Tag Archives: Besciamella

Lasagne alla Bolognese (Lasagna with Bolognese Sauce)

17 Dec

Lasagna has a long history (see the Lasagne al pesto post) but the Lasagne alla Bolognese recipe, typical from Emilia Romagna, traces its origins no further than the start 19th century when some restaurants in Bologna (Emilia Romagna) began serving this dish to their clients. It was an instant hit! Since then this recipe has been one of the symbols of Italian cuisine and is very popular all over the world, and in my family it is always on the table at Christmas. To prepare good lasagna alla Bolognese the most important thing is the choice of the ingredients: first of all the Bolognese sauce (ragù) should be made using half beef and half pork meat, the tomatoes should be very juicy and tasty, and homemade pasta certainly gives this dish a special flavor and texture that you will not experience using pre-packed pasta. Making fresh, homemade pasta is not too difficult; it’s fast and lots of fun!!! I remember that I loved to make fresh pasta as a kid with my mom, my aunts and my grandmother. It was so much fun kneading the dough; it’s something creative, productive and educational to do with your kids on rainy days and to keep them away from video games and tv reruns. You can enjoy this recipe either as a first course or a main course, and it is also a perfect party dish to serve at family gatherings.

LASAGNE ALLA BOLOGNESE (LASAGNE WITH BOLOGNESE SAUCE)
Preparation time: 1 hr+30 min. baking time                          Servings: 4

Lasagne ragù 1 small

INGREDIENTS
Bolognese Sauce (“Ragù“)
30 g (2 tablespoons) unsalted butter
80 g (½ cup) cured pancetta bacon (not smoked)
1 large onion, finely chopped
1 large carrot, peeled and finely chopped or diced
1 celery stalk, finely chopped
2 minced garlic cloves
225 g (½ pound) ground beef chuck
225 g (½ pound) ground pork
120 ml (½ cup) red wine
240 ml (1 cup) beef stock
1 can (about 250 ml) peeled whole tomatoes
5 tablespoons cream
Salt, freshly ground black pepper and freshly grated nutmeg to taste

Homemade Pasta
330 g (2 cups) Italian Grade 00 flour
3 large eggs

Besciamella Sauce
1 l milk (approx. 4 cups)
100 g (⅔ cup
) all-purpose flour
½ teaspoon of salt
30 g (2 tablespoons) unsalted butter
Freshly ground pepper and freshly grated nutmeg to taste

DIRECTIONS
Bolognese Sauce
1. In a large heavy saucepan over medium heat, sauté the butter and the pancetta for 3 minutes, stirring constantly. Add the onion, and when it begins to soften add the other vegetables. Sauté over low heat for 8 minutes until golden, stirring constantly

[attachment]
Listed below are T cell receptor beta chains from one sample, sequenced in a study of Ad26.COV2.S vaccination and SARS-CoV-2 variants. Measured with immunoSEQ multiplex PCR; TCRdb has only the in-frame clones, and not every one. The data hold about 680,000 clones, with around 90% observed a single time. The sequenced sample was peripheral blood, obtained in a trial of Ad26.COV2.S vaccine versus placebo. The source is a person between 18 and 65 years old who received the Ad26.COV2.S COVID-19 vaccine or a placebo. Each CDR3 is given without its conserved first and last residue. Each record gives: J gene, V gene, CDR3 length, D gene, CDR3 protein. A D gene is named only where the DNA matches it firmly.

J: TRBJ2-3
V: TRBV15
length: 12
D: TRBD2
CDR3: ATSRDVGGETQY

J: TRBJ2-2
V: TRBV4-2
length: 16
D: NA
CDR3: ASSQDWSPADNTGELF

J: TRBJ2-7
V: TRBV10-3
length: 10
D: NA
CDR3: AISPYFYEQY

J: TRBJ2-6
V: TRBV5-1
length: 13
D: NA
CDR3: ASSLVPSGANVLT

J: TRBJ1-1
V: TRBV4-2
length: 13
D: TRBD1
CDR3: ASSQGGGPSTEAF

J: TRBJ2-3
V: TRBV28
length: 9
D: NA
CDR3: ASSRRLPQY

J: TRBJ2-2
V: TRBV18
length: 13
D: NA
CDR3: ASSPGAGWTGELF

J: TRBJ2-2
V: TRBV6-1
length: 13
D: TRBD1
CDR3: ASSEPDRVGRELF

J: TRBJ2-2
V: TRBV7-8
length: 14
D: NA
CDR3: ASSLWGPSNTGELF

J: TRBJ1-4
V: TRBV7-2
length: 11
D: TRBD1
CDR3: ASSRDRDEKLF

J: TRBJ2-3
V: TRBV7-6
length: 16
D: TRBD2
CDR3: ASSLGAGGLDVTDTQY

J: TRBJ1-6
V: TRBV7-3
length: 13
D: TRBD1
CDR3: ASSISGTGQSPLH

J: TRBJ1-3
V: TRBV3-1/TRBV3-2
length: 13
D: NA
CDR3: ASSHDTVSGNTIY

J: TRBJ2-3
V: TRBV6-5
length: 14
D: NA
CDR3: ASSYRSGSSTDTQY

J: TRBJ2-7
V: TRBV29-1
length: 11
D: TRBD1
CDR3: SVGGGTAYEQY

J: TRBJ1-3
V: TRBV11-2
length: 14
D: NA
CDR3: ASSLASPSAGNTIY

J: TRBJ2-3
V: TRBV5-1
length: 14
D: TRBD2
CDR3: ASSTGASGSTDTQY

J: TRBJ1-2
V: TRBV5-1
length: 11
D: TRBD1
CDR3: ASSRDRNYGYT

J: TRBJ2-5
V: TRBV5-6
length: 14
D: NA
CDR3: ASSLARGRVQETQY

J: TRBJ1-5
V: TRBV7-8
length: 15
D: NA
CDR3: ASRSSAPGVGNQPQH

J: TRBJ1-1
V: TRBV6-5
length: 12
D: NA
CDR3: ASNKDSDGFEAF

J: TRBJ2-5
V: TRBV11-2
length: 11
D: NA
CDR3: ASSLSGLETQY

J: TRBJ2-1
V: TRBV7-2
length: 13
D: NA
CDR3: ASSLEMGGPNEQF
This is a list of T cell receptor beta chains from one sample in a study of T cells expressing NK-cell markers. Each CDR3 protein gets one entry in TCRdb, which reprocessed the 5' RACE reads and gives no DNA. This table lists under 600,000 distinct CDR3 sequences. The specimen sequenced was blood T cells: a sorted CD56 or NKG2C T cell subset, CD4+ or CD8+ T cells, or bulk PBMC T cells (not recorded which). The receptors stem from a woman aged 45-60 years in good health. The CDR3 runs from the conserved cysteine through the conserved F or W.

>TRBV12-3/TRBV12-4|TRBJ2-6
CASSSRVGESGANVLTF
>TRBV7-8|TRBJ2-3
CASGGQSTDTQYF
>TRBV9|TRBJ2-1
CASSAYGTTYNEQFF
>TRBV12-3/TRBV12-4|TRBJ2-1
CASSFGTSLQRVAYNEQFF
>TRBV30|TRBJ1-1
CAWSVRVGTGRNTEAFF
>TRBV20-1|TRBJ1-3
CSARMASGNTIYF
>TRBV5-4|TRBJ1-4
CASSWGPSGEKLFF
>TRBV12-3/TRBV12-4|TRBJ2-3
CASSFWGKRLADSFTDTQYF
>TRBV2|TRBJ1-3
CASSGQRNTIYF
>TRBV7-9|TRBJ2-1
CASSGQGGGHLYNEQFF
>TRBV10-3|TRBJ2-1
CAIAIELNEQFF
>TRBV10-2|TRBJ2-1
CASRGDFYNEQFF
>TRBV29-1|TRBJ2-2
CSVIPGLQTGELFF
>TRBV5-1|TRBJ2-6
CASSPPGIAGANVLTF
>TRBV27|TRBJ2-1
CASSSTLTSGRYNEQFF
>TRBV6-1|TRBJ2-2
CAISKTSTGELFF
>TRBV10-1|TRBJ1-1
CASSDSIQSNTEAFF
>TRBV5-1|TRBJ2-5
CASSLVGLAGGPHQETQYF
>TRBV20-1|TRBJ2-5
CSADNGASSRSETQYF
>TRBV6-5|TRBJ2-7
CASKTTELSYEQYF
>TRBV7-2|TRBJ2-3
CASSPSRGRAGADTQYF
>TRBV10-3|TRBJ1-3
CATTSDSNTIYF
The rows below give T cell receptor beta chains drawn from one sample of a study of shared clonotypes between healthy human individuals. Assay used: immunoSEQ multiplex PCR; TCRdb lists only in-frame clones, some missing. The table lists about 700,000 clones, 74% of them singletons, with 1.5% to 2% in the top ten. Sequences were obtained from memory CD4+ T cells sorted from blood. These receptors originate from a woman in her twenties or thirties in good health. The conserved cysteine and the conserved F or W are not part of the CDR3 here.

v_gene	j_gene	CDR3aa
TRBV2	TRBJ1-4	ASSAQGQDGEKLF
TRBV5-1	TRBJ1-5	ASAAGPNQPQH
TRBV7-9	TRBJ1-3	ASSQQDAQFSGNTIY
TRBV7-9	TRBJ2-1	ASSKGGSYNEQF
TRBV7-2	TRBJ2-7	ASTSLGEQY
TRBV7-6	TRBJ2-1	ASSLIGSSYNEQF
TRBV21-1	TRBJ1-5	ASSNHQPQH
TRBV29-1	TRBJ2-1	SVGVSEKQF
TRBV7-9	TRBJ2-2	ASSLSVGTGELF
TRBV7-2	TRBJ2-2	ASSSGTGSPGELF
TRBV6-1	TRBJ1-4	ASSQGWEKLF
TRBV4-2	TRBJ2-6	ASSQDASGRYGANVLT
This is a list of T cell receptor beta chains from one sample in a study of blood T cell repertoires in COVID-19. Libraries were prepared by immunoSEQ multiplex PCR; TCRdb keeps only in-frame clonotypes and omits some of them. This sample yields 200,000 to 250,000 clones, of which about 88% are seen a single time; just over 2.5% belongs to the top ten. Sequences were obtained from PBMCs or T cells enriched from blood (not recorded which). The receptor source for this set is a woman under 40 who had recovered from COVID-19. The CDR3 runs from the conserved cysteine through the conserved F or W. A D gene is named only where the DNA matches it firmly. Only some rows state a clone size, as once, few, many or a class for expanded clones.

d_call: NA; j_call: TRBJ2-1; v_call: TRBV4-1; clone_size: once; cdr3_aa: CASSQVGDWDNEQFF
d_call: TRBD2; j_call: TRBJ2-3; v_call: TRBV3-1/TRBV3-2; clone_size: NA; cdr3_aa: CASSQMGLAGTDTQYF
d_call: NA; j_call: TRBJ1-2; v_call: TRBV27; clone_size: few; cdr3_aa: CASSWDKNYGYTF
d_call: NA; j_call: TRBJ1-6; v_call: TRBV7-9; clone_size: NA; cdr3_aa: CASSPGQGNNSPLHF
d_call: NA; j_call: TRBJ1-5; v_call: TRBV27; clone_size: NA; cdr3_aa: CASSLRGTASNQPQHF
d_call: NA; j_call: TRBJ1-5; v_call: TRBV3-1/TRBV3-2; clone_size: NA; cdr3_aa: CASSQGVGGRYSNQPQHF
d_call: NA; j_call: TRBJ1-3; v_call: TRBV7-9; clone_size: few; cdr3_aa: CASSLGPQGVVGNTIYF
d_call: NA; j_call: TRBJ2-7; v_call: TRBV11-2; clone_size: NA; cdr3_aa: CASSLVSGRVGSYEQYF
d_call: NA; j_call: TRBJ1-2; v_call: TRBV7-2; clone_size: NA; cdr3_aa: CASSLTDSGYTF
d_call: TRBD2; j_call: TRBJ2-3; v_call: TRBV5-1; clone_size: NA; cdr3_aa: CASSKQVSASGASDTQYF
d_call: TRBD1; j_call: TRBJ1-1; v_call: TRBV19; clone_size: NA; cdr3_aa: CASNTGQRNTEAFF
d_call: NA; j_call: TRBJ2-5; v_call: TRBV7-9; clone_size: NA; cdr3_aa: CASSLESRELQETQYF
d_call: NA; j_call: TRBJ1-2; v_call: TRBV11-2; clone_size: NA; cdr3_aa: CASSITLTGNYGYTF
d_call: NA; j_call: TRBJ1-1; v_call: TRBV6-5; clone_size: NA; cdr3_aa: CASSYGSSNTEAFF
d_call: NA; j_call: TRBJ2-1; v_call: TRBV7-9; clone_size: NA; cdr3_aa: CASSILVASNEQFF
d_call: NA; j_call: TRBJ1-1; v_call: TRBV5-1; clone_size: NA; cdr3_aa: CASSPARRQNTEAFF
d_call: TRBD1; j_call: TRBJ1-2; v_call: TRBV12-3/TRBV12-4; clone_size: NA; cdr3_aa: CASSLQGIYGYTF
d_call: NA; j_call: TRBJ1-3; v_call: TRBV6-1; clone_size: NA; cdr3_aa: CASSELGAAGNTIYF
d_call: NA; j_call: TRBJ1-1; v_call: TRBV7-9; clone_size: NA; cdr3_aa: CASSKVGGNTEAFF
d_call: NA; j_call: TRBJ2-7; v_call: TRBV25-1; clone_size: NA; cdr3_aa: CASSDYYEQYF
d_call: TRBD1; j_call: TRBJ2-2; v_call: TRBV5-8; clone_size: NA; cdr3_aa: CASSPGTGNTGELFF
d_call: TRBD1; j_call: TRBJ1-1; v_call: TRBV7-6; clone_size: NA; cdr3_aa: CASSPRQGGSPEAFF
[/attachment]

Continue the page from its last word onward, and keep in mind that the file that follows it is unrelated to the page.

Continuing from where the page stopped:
2. Add the ground meat and continue cooking for about 10 minutes
3. Add the wine and increase the heat to high to evaporate the alcohol
4. Add the tomatoes and the stock. Reduce the heat to low and cook for about 1 hour stirring occasionally until thick
5. Remove from heat and add the cream
6. Season with salt, pepper and nutmeg. Set aside.

Homemade Pasta
Place the flour in a volcano-shaped pile on a work surface (wood is the traditional material) making sure that the “crater” provides a large enough well in the center to receive the eggs. Wash the eggs under running water and crack them into the well. Beat the eggs with a fork for 1-2 minutes, then gradually blend the flour into the eggs, starting from the inner wall of the well and continuing until all the flour and the eggs are completely combined. You have to add flour until the dough is no longer sticky (you may have to use extra flour depending on the absorption characteristics of the flour and on the temperature of the room). Knead the dough for about 15 minutes to form a smooth and elastic ball. This procedure helps develop the gluten in the flour, so your pasta will be springy and al dente when it is cooked. Place the dough in a clean cotton dish towel to rest for about 20 minutes at room temperature. Divide your pasta in 4 equal parts and roll out one part at a time (keeping the rest in the dish towel until ready to work).

ROLLING OUT BY HAND. To roll out your pasta you need a wooden pin – mattarello – (about 80 cm long and 4 cm diameter, 37 x 2 in). Dust each piece lightly with flour and roll out to the desired thickness; you should be able to see your hand through it. Work fast because the pasta dries much quicker than you might think. Cut the pasta into rectangular sheets (20 x 10 cm; 8 x 4 in) and let them rest for about 10 minutes on a cotton dish towel.

ROLLING OUT BY MACHINE. A hand-cranked pasta machine is the best to use. Kids especially love this part. Start out using the widest setting. Run the pasta through for about 6-7 times until the dough is smooth. If the sheet tears dust it with flour. Continue to run each sheet through the machine, reducing the thickness a notch at a time, until you reach the desired thickness and you can see your hand through it. At this point follow the same procedure as for rolling out by hand.

Besciamella Sauce
1. In a medium saucepan mix the milk and the flour well with a whisk until smooth. This will prevent any lumps from forming. Add the salt
2. Cook 3-4 minutes (medium-high heat) stirring constantly